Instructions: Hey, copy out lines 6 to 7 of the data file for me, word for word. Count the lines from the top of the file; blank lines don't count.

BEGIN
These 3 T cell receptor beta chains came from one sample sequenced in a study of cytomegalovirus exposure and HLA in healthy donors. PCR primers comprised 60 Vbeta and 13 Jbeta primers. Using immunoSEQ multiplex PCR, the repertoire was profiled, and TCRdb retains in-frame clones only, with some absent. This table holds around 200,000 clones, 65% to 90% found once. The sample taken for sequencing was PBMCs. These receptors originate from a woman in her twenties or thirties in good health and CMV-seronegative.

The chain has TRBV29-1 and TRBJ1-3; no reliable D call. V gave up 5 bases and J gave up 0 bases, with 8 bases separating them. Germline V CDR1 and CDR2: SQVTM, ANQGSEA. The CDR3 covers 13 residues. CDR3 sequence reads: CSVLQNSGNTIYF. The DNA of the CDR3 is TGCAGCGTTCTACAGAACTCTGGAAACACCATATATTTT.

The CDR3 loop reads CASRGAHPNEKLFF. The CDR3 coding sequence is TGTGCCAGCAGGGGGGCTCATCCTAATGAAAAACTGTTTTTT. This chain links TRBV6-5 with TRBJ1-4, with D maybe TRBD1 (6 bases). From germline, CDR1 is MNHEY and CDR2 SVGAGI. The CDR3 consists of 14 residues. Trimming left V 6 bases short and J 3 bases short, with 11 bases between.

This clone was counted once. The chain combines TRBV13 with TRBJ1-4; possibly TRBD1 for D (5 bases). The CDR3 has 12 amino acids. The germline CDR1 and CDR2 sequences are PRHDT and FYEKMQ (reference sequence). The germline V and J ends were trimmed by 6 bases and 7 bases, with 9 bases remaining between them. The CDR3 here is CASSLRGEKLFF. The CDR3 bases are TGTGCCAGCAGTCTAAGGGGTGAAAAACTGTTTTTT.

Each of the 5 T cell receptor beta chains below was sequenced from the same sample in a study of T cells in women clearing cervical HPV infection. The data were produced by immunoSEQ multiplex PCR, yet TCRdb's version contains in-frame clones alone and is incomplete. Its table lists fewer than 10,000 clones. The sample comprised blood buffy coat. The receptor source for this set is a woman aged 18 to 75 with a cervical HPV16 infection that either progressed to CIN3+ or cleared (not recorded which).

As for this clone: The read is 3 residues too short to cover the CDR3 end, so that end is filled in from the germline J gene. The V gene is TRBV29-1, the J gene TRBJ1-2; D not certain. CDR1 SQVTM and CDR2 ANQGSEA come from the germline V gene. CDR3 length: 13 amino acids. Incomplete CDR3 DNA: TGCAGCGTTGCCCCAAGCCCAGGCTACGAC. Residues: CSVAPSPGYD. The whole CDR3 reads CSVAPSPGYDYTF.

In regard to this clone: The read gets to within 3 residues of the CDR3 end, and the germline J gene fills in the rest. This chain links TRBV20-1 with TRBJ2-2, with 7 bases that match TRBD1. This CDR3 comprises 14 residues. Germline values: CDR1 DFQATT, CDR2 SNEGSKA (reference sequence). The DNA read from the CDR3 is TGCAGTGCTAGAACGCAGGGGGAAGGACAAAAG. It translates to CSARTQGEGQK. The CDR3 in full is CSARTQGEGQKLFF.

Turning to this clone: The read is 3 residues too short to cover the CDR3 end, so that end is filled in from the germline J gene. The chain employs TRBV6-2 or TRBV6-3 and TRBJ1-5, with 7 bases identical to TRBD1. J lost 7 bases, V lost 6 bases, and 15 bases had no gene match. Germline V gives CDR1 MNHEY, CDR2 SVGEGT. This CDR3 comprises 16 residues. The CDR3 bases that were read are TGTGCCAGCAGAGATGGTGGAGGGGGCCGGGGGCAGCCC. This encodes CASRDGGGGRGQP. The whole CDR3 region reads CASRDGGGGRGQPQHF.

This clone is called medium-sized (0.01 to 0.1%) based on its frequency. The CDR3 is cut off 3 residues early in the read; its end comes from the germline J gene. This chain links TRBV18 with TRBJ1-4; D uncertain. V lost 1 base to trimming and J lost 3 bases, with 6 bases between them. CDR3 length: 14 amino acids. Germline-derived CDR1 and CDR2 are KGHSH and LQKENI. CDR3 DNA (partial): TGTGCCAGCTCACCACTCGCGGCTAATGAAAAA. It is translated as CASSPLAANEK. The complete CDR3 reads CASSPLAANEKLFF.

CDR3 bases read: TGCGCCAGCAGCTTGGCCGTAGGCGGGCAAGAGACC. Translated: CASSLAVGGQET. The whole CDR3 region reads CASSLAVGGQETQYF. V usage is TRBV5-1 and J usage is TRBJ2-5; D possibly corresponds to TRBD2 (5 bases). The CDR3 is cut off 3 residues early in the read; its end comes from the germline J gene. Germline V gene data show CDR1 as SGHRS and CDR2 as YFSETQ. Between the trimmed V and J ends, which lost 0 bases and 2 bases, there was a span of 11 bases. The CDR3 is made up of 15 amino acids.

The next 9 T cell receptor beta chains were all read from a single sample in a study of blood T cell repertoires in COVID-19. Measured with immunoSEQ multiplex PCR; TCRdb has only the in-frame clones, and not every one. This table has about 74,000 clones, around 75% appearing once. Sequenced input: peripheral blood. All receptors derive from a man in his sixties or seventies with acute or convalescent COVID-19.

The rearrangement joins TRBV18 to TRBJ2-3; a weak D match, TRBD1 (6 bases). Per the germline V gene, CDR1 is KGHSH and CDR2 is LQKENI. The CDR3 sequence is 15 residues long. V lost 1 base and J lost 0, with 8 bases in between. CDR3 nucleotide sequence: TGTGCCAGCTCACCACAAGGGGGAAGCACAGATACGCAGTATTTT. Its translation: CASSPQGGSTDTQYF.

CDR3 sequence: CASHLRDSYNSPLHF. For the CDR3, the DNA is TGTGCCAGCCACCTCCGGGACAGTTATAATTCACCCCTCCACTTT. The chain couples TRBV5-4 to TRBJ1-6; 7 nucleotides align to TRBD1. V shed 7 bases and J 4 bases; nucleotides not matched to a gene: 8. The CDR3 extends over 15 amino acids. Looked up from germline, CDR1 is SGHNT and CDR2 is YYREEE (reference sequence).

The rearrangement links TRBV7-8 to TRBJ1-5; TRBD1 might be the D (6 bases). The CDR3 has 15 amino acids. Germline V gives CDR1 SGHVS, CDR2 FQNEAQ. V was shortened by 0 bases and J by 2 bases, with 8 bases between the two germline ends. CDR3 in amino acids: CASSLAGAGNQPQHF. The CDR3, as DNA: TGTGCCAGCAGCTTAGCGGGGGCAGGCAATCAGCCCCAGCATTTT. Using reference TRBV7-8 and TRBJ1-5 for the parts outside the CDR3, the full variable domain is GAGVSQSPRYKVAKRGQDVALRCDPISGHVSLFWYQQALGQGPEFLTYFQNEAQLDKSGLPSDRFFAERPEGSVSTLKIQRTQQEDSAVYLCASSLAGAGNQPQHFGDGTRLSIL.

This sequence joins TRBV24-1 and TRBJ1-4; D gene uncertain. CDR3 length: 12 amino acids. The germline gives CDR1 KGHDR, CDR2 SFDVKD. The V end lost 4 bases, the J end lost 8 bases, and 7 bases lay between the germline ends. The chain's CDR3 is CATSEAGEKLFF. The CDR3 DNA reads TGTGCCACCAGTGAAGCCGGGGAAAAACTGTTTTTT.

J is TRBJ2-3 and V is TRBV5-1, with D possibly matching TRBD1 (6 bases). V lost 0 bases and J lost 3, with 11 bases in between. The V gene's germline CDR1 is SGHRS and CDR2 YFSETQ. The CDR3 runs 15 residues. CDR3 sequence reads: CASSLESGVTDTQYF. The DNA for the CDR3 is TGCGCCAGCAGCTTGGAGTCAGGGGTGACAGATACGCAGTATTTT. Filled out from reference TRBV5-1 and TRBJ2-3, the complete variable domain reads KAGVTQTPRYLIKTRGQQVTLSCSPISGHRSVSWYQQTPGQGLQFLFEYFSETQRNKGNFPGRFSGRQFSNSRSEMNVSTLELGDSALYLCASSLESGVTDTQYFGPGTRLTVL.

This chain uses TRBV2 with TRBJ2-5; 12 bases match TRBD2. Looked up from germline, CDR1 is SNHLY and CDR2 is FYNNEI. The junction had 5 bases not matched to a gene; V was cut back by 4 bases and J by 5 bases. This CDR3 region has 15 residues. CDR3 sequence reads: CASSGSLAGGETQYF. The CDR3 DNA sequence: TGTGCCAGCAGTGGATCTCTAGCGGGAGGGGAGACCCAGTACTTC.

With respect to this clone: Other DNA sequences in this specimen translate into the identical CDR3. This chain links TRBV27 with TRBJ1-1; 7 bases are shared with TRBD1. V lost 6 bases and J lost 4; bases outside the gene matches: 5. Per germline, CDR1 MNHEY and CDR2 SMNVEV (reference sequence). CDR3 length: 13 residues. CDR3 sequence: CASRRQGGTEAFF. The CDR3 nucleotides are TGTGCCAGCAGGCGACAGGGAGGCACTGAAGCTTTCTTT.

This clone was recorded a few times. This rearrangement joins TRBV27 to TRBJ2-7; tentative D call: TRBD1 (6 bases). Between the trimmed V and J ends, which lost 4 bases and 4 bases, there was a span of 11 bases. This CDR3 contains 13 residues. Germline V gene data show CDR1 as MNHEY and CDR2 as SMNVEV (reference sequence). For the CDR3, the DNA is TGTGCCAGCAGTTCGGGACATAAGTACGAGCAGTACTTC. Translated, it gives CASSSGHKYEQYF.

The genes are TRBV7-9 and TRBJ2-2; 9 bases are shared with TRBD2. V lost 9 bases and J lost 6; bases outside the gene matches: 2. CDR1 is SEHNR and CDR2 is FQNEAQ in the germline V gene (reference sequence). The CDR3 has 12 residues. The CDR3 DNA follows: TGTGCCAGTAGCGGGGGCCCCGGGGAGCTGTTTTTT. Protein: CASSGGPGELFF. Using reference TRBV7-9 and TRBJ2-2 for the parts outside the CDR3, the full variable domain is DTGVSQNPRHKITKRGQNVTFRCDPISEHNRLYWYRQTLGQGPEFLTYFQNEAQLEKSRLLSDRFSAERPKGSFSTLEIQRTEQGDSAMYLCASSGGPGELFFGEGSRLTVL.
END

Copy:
As for this clone: The read is 3 residues too short to cover the CDR3 end, so that end is filled in from the germline J gene. The V gene is TRBV29-1, the J gene TRBJ1-2; D not certain. CDR1 SQVTM and CDR2 ANQGSEA come from the germline V gene. CDR3 length: 13 amino acids. Incomplete CDR3 DNA: TGCAGCGTTGCCCCAAGCCCAGGCTACGAC. Residues: CSVAPSPGYD. The whole CDR3 reads CSVAPSPGYDYTF.

In regard to this clone: The read gets to within 3 residues of the CDR3 end, and the germline J gene fills in the rest. This chain links TRBV20-1 with TRBJ2-2, with 7 bases that match TRBD1. This CDR3 comprises 14 residues. Germline values: CDR1 DFQATT, CDR2 SNEGSKA (reference sequence). The DNA read from the CDR3 is TGCAGTGCTAGAACGCAGGGGGAAGGACAAAAG. It translates to CSARTQGEGQK. The CDR3 in full is CSARTQGEGQKLFF.